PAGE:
I enjoy a good book just as much as anyone else, but my wife is nothing short of a bookworm. Her happy place is resting in her “egg-chair” with a good book and a warm cup of coffee, while our oversized cocker spaniel spreads out on her lap. Recently she started a “bookstagram” where she shares her thoughts about recent reads and takes book suggestions from followers. She seems to enjoy interacting with fellow bookworms, teachers, and at times authors. As any husband should, I provided support, encouragement, and my opinion when solicited, but otherwise, I just let her enjoy her newfound outlet to share her passion.
I didn’t give it much more thought until I stumbled upon a stack of business cards while doing some much-needed organization in my home office about a month or so ago. Within that stack was a card from a younger world coin dealer I met at the Memphis show a few years back. I remember our conversation so vividly because he mentioned that beyond the Memphis show, his entire business was conducted on Instagram. At the time, I was shocked because I didn’t think social media platforms would be instrumental given the general population that they are catered to, but geesh was I wrong. I took a glance, and I soon realized that there are some genuinely top-notch sellers actively buying and selling on several social media platforms.
I mentioned this to my wife, who, half-joking suggested I create an Instagram account for my coin collection. I am not active enough on this forum for most of you to have a feel for who I am as a person, but let me assure you, her suggestion was rather comical. Even before the pandemic, I never had an interest in social media platforms, primarily because I much prefer spending time with friends in person over what is often superficial virtual interactions. It was not until my junior of college that I even created a Facebook account, and I only did so to keep in touch with the friends I made overseas while studying abroad. I have the app on my phone, but I wouldn’t even begin to guess my password after many years of inactivity. As wives tend to do, she teased me, suggesting my “coinstagram” might muster a few dozen followers, and I tended to agree with her. After all, coin collecting seems like such an odd hobby to many people, and coin collectors are indeed a unique breed.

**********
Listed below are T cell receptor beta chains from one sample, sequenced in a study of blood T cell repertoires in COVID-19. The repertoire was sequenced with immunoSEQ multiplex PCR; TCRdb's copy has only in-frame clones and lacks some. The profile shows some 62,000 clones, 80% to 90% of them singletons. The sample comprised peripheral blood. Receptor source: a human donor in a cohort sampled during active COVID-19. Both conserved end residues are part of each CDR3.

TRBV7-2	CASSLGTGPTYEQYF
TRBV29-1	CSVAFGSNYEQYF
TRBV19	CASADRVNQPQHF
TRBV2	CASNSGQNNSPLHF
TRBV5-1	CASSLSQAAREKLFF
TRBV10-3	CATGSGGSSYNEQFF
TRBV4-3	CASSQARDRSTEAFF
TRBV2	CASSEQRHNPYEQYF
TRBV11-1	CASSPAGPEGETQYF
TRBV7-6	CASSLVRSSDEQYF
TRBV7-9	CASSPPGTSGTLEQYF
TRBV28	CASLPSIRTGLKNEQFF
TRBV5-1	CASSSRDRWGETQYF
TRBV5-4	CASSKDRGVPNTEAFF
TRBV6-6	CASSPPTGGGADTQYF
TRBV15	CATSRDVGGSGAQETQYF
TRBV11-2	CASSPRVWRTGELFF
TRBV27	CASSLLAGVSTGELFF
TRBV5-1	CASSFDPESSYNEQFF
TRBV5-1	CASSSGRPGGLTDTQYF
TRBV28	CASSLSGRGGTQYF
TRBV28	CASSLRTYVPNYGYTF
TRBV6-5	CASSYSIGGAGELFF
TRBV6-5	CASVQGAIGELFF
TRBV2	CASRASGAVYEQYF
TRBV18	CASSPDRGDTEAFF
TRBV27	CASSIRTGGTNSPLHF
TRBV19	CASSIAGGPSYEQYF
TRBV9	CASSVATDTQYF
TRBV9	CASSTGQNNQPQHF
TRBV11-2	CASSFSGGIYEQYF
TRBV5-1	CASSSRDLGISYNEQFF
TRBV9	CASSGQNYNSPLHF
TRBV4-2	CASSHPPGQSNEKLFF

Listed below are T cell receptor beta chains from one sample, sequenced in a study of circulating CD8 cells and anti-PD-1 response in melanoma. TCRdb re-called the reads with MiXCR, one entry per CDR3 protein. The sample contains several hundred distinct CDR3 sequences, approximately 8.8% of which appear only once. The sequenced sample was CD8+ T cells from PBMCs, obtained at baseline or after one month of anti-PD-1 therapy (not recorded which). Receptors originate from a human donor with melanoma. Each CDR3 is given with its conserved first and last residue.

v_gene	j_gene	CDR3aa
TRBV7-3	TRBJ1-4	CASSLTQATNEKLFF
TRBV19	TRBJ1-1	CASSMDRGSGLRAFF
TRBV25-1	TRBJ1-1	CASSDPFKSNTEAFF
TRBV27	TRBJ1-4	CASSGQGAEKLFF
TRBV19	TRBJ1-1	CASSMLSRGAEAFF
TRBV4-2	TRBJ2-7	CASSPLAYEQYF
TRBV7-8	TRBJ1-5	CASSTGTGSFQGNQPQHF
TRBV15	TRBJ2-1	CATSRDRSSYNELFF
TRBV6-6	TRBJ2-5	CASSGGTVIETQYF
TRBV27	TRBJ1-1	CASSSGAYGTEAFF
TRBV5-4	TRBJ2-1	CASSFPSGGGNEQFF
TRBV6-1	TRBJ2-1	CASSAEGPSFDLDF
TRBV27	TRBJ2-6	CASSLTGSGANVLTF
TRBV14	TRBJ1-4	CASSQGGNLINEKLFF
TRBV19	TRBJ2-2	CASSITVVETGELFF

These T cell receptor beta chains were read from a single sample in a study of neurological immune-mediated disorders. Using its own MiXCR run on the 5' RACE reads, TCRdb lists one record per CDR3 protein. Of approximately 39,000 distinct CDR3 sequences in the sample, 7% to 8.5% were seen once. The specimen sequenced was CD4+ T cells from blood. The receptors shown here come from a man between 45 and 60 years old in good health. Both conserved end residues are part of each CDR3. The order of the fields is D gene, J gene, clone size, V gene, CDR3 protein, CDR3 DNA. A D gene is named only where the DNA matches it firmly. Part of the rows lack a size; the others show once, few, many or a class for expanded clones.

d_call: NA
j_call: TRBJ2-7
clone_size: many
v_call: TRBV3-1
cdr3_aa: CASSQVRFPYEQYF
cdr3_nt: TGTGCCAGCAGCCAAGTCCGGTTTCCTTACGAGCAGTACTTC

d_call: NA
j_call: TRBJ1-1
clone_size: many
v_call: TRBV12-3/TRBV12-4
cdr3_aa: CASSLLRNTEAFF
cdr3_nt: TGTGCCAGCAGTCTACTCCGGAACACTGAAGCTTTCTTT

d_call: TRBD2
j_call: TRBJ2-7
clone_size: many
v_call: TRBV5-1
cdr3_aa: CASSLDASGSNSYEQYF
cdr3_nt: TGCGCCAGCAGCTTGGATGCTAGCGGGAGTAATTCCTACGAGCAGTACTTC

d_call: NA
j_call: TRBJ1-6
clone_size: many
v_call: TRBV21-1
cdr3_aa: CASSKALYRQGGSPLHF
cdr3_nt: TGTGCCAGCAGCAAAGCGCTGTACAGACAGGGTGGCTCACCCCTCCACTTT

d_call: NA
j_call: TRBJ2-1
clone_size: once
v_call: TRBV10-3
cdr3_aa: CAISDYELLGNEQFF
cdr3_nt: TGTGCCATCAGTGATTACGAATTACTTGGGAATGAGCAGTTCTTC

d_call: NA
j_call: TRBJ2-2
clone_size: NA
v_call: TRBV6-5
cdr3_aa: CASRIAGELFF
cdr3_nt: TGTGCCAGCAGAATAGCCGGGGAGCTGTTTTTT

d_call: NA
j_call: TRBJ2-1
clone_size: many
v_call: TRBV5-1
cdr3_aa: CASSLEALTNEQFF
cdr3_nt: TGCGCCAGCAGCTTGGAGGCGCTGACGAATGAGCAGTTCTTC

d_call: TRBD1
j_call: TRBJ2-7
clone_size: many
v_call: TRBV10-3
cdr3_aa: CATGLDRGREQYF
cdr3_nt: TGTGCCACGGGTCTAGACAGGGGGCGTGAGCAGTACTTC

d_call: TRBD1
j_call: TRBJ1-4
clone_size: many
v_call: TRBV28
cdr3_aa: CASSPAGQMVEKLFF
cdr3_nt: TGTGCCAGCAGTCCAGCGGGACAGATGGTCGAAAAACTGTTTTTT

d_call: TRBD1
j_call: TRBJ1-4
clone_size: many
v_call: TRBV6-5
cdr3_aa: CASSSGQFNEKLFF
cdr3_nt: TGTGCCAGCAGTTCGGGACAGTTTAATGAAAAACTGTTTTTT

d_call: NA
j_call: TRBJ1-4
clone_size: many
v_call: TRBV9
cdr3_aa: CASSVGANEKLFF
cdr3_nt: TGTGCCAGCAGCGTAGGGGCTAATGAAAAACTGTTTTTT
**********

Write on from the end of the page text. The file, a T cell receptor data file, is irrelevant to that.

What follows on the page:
In good fun, I took her up on her challenge and created an Instagram page for my collection, and I am having a blast! Who would have thought that I, of all people, would enjoy social media? Most of my friends are shocked, and my wife thinks the whole endeavor is rather comical. I have been posting a coin from my collection with a brief, often historical write-up almost every day, and the community seems to be very supportive. To make things even better, I get to check out some truly amazing coins that others share from their collections. It’s almost like the “post your newest additions” thread but much more active. I see at least a dozen coins a day that I never even knew existed, and I find myself more tempted than ever to expand my collecting interests. In that regard, I suppose Instagram may be a bit of a bad influence.
In part, I decided to share my experience here because of Jeff Garrett’s article discussing the potential impact social media and internet groups could have on our hobby. It is interesting to see so many coin dealers moving to online platforms in the wake of the pandemic. I had always assumed this would take the form of dedicated websites, but I never pondered the potential role of social media platforms until recently. Amid the pandemic with most shows being canceled, I would hazard to guess that the role of these platforms is likely to expand. As discussed by Garrett, the business component is interesting, but I can’t help but wonder if this increased push into social media platforms will expand exposure to potential new collectors. Perhaps this may even bring in more young collectors who are the primary consumers of social media. Of course, the flip side of that issue is that it could turn into another platform for misinformation, such as the “get rich quick” videos all over YouTube. What are your thoughts? Do you think social media platforms will have an impact on the hobby? If so, do you think it will be mostly positive or negative?